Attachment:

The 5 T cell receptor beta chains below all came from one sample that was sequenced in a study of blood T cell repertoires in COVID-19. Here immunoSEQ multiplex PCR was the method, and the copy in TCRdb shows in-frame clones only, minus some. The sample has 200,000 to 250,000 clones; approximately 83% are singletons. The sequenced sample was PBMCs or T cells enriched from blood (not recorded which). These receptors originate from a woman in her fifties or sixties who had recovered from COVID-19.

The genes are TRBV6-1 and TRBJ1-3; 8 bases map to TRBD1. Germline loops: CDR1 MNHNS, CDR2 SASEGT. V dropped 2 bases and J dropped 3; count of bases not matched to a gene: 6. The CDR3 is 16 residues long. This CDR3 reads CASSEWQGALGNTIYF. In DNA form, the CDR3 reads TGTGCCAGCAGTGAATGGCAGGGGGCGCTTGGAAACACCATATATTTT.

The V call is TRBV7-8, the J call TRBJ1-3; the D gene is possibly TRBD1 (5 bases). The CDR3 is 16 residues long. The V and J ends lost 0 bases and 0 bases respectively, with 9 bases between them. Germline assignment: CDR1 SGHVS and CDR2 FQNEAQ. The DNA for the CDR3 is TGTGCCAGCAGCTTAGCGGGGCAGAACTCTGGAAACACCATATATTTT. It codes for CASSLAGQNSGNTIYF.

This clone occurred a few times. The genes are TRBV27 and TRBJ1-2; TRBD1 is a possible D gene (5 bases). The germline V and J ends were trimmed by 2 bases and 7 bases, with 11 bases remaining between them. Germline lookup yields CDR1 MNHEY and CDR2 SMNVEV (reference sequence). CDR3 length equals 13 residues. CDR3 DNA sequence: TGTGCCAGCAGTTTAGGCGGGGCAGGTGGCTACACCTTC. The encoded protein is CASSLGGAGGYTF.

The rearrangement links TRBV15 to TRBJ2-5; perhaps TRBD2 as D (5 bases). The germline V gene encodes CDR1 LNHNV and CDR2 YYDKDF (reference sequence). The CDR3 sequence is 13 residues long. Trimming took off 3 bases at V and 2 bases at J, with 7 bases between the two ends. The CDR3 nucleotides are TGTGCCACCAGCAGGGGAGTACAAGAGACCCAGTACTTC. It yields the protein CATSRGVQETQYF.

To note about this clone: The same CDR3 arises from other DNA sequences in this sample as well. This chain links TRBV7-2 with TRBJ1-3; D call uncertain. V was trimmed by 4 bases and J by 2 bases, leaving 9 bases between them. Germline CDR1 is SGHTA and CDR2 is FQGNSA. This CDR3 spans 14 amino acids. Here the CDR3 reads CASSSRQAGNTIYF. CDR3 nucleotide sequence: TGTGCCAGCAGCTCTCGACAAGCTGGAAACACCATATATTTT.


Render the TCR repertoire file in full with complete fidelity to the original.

The 5 T cell receptor beta chains below all came from one sample that was sequenced in a study of blood T cell repertoires in COVID-19. Here immunoSEQ multiplex PCR was the method, and the copy in TCRdb shows in-frame clones only, minus some. The sample has 200,000 to 250,000 clones; approximately 83% are singletons. The sequenced sample was PBMCs or T cells enriched from blood (not recorded which). These receptors originate from a woman in her fifties or sixties who had recovered from COVID-19.

The genes are TRBV6-1 and TRBJ1-3; 8 bases map to TRBD1. Germline loops: CDR1 MNHNS, CDR2 SASEGT. V dropped 2 bases and J dropped 3; count of bases not matched to a gene: 6. The CDR3 is 16 residues long. This CDR3 reads CASSEWQGALGNTIYF. In DNA form, the CDR3 reads TGTGCCAGCAGTGAATGGCAGGGGGCGCTTGGAAACACCATATATTTT.

The V call is TRBV7-8, the J call TRBJ1-3; the D gene is possibly TRBD1 (5 bases). The CDR3 is 16 residues long. The V and J ends lost 0 bases and 0 bases respectively, with 9 bases between them. Germline assignment: CDR1 SGHVS and CDR2 FQNEAQ. The DNA for the CDR3 is TGTGCCAGCAGCTTAGCGGGGCAGAACTCTGGAAACACCATATATTTT. It codes for CASSLAGQNSGNTIYF.

This clone occurred a few times. The genes are TRBV27 and TRBJ1-2; TRBD1 is a possible D gene (5 bases). The germline V and J ends were trimmed by 2 bases and 7 bases, with 11 bases remaining between them. Germline lookup yields CDR1 MNHEY and CDR2 SMNVEV (reference sequence). CDR3 length equals 13 residues. CDR3 DNA sequence: TGTGCCAGCAGTTTAGGCGGGGCAGGTGGCTACACCTTC. The encoded protein is CASSLGGAGGYTF.

The rearrangement links TRBV15 to TRBJ2-5; perhaps TRBD2 as D (5 bases). The germline V gene encodes CDR1 LNHNV and CDR2 YYDKDF (reference sequence). The CDR3 sequence is 13 residues long. Trimming took off 3 bases at V and 2 bases at J, with 7 bases between the two ends. The CDR3 nucleotides are TGTGCCACCAGCAGGGGAGTACAAGAGACCCAGTACTTC. It yields the protein CATSRGVQETQYF.

To note about this clone: The same CDR3 arises from other DNA sequences in this sample as well. This chain links TRBV7-2 with TRBJ1-3; D call uncertain. V was trimmed by 4 bases and J by 2 bases, leaving 9 bases between them. Germline CDR1 is SGHTA and CDR2 is FQGNSA. This CDR3 spans 14 amino acids. Here the CDR3 reads CASSSRQAGNTIYF. CDR3 nucleotide sequence: TGTGCCAGCAGCTCTCGACAAGCTGGAAACACCATATATTTT.